The question usually is: yeah, that sounds great, but is there any money for this? I’m lacking in good sources there. And Russian media usually don’t provide enough insights into the program to allow for informed judgments.
With that caveat in mind. TASS has provided another one of its periodic bursts of updates about what Rogozin and company have been up to lately. They are making progress on reusable launch vehicles, a super-heavy booster, a spacecraft that will replace Soyuz, and plans sending cosmonauts and robots to the moon.
MOSCOW (President Putin PR) — Vladimir Putin had a meeting with General Director of the Roscosmos State Corporation for Space Activities Dmitry Rogozin to discuss the performance and development plans for the space industry.
President of Russia Vladimir Putin: Mr Rogozin, let us discuss the space industry’s performance last year and development plans.
General Director of the Roscosmos State Corporation for Space Activities Dmitry Rogozin: Mr President,
We were working to improve our performance in three fields. The first had to do with the choice of our development priorities. The second concerned the reduction of non-manufacturing expenses by at least 15 percent and increasing the corporation’s revenue by adopting new competences and entering new markets, about which I would like to speak later. We also needed to dramatically improve production discipline at the corporation and all the subordinate agencies. I have introduced a system of the officials’ personal responsibility for budget execution and have taken measures to reduce the corporation’s budget.
Russia is moving ahead with a decade-long, $25 billion (1.6 trillion ruble) program to create new super-heavy launch vehicles capable of lifting up to 100 metric tons into low Earth orbit (LEO), Tass reports.
The new boosters, known as Energia-3 and Energia-5, will incorporate technologies and elements of the Soyuz-5 medium-class rocket, which is now under development.
Soyuz-5 is designed to launch Russia’s new crewed spacecraft, Federatsiya (Federation), into Earth orbit. The Energia rockets will be used for lunar missions.
RSC Energia, which is developing the boosters, plans to test the Soyuz-5 rocket from 2022-25. The super-heavy booster would then be tested from 2028-2035 from the Vostochny Cosmodrome.
Meeting with Executives of State Space Corporation Roscosmos
Vladimir Putin discussed plans for developing the missile and space industry and measures aimed at making the corporation more efficient with the executives of the State Space Corporation Roscosmos.
President of Russia Vladimir Putin: Good afternoon.
I have invited you – this practically new Roscosmos team – to discuss plans for the development of the missile and space industry and specific decisions aimed at making your corporation more efficient.
Dmitry Rogozin, who presided over a sharp decline in Russia’s space program for seven years as deputy prime minister, has been named as head state corporation Roscomos.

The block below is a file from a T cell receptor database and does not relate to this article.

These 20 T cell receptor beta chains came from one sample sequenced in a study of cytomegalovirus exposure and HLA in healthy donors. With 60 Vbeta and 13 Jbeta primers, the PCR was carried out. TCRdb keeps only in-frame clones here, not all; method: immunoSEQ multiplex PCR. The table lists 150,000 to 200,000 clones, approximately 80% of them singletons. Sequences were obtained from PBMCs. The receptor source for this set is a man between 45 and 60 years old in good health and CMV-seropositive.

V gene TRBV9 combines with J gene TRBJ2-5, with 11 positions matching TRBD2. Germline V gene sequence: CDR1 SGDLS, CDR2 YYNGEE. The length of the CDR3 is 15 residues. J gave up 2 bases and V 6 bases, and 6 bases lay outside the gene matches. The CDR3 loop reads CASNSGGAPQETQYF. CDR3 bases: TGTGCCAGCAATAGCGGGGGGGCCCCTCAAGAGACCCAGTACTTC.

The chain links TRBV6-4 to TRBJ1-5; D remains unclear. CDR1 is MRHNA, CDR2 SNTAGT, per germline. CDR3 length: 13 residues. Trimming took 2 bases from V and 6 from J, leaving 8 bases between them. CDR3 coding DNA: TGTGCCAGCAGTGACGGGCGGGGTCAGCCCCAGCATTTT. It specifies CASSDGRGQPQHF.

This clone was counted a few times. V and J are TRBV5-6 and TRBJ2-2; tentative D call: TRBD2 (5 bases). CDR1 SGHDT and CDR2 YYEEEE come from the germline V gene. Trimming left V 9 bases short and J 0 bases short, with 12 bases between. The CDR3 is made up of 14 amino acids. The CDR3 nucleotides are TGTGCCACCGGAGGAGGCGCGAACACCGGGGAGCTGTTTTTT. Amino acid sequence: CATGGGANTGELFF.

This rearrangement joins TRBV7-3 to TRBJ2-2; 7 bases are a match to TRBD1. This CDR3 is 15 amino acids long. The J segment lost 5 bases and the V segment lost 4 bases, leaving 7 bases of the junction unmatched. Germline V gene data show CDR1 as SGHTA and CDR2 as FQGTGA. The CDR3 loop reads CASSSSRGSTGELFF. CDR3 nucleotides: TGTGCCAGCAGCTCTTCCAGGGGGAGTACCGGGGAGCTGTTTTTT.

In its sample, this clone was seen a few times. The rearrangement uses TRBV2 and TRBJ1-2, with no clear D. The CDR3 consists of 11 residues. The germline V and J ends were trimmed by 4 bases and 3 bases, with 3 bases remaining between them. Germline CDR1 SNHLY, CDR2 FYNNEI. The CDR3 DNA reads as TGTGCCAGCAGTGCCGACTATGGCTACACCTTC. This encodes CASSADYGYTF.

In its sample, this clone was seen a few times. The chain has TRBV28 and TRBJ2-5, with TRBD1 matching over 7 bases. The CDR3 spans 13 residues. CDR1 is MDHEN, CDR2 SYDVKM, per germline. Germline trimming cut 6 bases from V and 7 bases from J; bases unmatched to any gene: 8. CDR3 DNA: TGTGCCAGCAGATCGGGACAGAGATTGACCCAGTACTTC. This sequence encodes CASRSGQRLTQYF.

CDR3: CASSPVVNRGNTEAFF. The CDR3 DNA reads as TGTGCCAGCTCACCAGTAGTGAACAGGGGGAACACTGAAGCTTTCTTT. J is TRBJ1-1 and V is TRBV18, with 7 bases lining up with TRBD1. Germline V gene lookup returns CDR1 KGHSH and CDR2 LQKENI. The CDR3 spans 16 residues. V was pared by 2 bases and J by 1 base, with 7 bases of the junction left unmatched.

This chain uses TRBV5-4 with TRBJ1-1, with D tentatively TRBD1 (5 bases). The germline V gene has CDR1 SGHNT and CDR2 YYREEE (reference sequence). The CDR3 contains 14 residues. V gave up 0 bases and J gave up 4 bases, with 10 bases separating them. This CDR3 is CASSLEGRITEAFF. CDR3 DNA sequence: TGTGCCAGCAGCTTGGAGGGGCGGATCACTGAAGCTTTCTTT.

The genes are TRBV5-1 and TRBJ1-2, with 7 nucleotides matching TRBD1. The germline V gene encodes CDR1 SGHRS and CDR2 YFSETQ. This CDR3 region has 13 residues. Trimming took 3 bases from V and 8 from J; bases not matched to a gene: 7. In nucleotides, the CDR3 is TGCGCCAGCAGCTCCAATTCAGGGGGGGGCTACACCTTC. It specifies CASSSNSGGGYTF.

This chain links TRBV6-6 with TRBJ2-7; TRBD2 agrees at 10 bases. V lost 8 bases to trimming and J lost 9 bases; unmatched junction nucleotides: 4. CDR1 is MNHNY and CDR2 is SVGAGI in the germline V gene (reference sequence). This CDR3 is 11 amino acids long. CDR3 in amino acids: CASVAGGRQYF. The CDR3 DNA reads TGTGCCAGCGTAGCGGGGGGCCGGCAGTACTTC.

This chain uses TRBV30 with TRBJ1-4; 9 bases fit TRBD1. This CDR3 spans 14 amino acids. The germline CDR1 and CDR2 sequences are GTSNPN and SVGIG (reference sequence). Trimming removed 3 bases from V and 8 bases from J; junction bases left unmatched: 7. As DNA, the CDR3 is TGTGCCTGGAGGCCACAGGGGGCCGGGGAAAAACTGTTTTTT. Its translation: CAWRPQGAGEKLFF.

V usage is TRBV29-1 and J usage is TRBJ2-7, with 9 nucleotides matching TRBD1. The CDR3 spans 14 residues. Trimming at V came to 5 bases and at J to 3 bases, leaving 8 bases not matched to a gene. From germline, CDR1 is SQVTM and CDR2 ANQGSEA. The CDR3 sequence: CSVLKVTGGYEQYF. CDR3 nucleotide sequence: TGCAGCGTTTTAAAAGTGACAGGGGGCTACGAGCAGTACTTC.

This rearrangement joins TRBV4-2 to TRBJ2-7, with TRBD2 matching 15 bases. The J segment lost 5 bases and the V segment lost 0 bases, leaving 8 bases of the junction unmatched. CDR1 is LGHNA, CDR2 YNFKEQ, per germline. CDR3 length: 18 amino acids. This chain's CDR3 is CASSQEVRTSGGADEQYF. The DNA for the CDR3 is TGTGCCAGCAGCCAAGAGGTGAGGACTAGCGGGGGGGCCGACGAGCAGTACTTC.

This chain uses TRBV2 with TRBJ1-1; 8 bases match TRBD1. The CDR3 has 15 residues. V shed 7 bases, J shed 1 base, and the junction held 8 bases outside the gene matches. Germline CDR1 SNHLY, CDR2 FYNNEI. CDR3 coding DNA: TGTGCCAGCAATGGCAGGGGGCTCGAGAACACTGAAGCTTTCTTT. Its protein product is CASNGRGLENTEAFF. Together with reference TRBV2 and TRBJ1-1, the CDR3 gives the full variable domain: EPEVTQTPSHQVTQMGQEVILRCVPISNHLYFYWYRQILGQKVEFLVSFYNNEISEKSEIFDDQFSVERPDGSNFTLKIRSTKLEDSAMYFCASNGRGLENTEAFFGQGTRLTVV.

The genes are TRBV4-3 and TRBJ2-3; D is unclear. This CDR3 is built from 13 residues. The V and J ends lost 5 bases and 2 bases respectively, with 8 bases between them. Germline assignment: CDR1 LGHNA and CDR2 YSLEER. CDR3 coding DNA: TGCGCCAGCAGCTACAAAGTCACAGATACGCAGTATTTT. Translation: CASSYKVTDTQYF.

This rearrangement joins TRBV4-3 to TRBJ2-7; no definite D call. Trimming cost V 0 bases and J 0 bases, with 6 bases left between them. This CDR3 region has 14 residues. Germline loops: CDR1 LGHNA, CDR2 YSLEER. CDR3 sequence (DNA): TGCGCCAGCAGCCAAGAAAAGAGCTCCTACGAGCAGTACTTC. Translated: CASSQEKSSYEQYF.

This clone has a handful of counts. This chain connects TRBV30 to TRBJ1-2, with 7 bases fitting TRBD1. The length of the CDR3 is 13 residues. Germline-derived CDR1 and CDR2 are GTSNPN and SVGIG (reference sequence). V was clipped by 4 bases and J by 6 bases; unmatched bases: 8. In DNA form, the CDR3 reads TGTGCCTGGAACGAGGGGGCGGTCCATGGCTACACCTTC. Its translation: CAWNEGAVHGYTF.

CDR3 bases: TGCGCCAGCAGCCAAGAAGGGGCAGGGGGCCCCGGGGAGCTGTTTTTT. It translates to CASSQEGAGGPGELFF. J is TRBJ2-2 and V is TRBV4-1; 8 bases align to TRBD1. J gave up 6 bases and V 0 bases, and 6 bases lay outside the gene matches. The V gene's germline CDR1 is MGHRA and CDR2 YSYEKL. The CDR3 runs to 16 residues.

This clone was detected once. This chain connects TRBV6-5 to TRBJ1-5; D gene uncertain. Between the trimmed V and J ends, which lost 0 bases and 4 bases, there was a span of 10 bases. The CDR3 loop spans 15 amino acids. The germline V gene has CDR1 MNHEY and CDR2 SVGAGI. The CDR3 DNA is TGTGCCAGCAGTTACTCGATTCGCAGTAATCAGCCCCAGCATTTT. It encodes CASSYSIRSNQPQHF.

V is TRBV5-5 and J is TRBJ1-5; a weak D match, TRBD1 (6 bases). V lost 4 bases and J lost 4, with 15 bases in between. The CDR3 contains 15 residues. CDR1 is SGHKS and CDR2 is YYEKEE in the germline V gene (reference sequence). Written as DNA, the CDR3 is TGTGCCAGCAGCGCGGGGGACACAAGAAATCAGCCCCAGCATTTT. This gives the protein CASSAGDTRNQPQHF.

Putin said Rogozin knows the industry and would strengthen the space company’s leadership. The Russian president also said the new Roscosmos head would have the opportunity to implement a number of good ideas and reforms.
Others, however, see potential trouble ahead.
“Everything he says is silly from a technical point of view,” independent space expert Vadim Lukashevich told AFP.
Lukashevich said Rogozin, 54, was an outsider and lacked the necessary education and expertise to head the space agency.
“He is the head of the industry’s burial party.”
Another independent space expert, Vitaly Yegorov, said he was concerned about the prospects for international cooperation.
Space exploration is one of the few areas where cooperation between Russia and the United States has not been wrecked by tensions over Ukraine, Syria and elsewhere.
Putin appointed Rogozin to oversee the space program in 2011 amid a series of launch failures. (He also oversaw the defense sector.) The failures continued throughout his tenure as the number of Russian launches declined in the face of competition from SpaceX.
In 2014, the United States placed Rogozin under sanctions as a result of the Russian invasion of Ukraine and annexation of Crimea. In response, he suggested American astronauts reach the International Space Station using a trampoline instead of Soyuz Russian spacecraft.
Dmitry Rogozin, the blunt talking Russian deputy prime minister who once suggested NASA use a trampoline to launch its astronauts to the International Space Station, has been dumped from the government as Vladimir Putin begins his fourth term as Russian president, according to media reports.
Rogozin, who has overseen the defense and space sectors since 2011, was not on a list of government officials submitted to the Duma for approval by Dmitry Medvedev, whom Putin has nominated to continue serving as prime minister.
Rogozin is being replaced as overseer of the defense and space sectors by Deputy Prime Minister Yuri Borisov.
Back in December 2011, Vladimir Putin appointed Deputy Prime Minister Dmitry Rogozin as the special overseer of the nation’s sprawling military industrial complex. His task: clean up the inefficient, failure prone and graft riddled sector and bring it into the 21st century.
The appointment came in the midst of an embarrassing string of launch failures that had infuriated Putin and damaged the nation’s reputation as a reliable launch provider. Fixing the space industry’s quality control problems was one of Rogozin’s top priorities.
Despite his strenuous efforts, launch failures continued to occur regularly in the six years since Rogozin’s appointment. On Tuesday, a Soyuz-2.1b launch failed with a weather satellite and 18 CubeSats aboard.
The continued failures have raised questions about the effectiveness of Rogozin’s efforts. His actions following the launch on Tuesday did nothing to dispel the impression that he may not know what he’s doing.
As Russia unveiled a fancy new 2,000 ruble banknotes featuring the Vostochny Cosmodrome this week, some of the construction workers at the spaceport were dealing with all-too-familiar problem: not getting any banknotes at all.
Construction workers at Russia’s Far East spaceport are staging a hunger strike for the third year in a row demanding salaries that they haven’t received in six months…. (more…)